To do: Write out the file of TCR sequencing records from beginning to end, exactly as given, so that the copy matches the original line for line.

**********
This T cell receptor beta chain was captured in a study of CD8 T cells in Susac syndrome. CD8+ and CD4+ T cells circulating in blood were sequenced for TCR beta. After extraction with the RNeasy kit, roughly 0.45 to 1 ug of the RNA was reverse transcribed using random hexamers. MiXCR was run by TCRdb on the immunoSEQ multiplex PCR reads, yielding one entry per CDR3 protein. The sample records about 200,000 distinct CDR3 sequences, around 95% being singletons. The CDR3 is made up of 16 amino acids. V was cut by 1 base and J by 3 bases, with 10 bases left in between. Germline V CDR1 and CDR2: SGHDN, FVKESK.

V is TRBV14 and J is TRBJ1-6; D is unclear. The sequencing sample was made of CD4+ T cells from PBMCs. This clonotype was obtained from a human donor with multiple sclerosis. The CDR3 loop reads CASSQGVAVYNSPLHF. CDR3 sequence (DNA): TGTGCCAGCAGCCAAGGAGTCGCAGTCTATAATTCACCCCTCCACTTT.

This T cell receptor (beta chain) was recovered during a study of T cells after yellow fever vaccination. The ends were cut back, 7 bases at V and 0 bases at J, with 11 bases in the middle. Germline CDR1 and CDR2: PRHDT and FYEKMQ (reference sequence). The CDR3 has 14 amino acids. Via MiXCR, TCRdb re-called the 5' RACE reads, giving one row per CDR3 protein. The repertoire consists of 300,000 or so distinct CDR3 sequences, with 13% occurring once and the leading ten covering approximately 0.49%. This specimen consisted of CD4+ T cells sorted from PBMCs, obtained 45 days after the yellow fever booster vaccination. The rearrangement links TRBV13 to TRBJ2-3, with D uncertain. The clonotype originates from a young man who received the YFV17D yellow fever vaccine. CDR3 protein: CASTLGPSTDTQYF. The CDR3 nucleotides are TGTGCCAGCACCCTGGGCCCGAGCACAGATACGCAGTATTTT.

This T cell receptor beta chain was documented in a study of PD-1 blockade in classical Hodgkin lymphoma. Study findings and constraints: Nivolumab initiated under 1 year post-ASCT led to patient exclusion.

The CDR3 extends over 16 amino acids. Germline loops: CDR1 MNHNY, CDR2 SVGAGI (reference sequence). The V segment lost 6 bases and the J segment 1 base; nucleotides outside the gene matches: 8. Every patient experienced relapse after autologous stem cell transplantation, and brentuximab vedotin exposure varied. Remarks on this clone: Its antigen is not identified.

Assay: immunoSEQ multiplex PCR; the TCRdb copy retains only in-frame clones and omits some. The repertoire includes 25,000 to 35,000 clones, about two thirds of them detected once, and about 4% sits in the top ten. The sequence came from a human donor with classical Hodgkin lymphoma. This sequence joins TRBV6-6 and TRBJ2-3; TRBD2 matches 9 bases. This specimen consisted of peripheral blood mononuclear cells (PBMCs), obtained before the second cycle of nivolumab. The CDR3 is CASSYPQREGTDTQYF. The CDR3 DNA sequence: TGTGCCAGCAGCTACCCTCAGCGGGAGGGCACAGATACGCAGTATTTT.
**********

This T cell receptor beta chain was captured in a study of CD8 T cells in Susac syndrome. CD8+ and CD4+ T cells circulating in blood were sequenced for TCR beta. After extraction with the RNeasy kit, roughly 0.45 to 1 ug of the RNA was reverse transcribed using random hexamers. MiXCR was run by TCRdb on the immunoSEQ multiplex PCR reads, yielding one entry per CDR3 protein. The sample records about 200,000 distinct CDR3 sequences, around 95% being singletons. The CDR3 is made up of 16 amino acids. V was cut by 1 base and J by 3 bases, with 10 bases left in between. Germline V CDR1 and CDR2: SGHDN, FVKESK.

V is TRBV14 and J is TRBJ1-6; D is unclear. The sequencing sample was made of CD4+ T cells from PBMCs. This clonotype was obtained from a human donor with multiple sclerosis. The CDR3 loop reads CASSQGVAVYNSPLHF. CDR3 sequence (DNA): TGTGCCAGCAGCCAAGGAGTCGCAGTCTATAATTCACCCCTCCACTTT.

This T cell receptor (beta chain) was recovered during a study of T cells after yellow fever vaccination. The ends were cut back, 7 bases at V and 0 bases at J, with 11 bases in the middle. Germline CDR1 and CDR2: PRHDT and FYEKMQ (reference sequence). The CDR3 has 14 amino acids. Via MiXCR, TCRdb re-called the 5' RACE reads, giving one row per CDR3 protein. The repertoire consists of 300,000 or so distinct CDR3 sequences, with 13% occurring once and the leading ten covering approximately 0.49%. This specimen consisted of CD4+ T cells sorted from PBMCs, obtained 45 days after the yellow fever booster vaccination. The rearrangement links TRBV13 to TRBJ2-3, with D uncertain. The clonotype originates from a young man who received the YFV17D yellow fever vaccine. CDR3 protein: CASTLGPSTDTQYF. The CDR3 nucleotides are TGTGCCAGCACCCTGGGCCCGAGCACAGATACGCAGTATTTT.

This T cell receptor beta chain was documented in a study of PD-1 blockade in classical Hodgkin lymphoma. Study findings and constraints: Nivolumab initiated under 1 year post-ASCT led to patient exclusion.

The CDR3 extends over 16 amino acids. Germline loops: CDR1 MNHNY, CDR2 SVGAGI (reference sequence). The V segment lost 6 bases and the J segment 1 base; nucleotides outside the gene matches: 8. Every patient experienced relapse after autologous stem cell transplantation, and brentuximab vedotin exposure varied. Remarks on this clone: Its antigen is not identified.

Assay: immunoSEQ multiplex PCR; the TCRdb copy retains only in-frame clones and omits some. The repertoire includes 25,000 to 35,000 clones, about two thirds of them detected once, and about 4% sits in the top ten. The sequence came from a human donor with classical Hodgkin lymphoma. This sequence joins TRBV6-6 and TRBJ2-3; TRBD2 matches 9 bases. This specimen consisted of peripheral blood mononuclear cells (PBMCs), obtained before the second cycle of nivolumab. The CDR3 is CASSYPQREGTDTQYF. The CDR3 DNA sequence: TGTGCCAGCAGCTACCCTCAGCGGGAGGGCACAGATACGCAGTATTTT.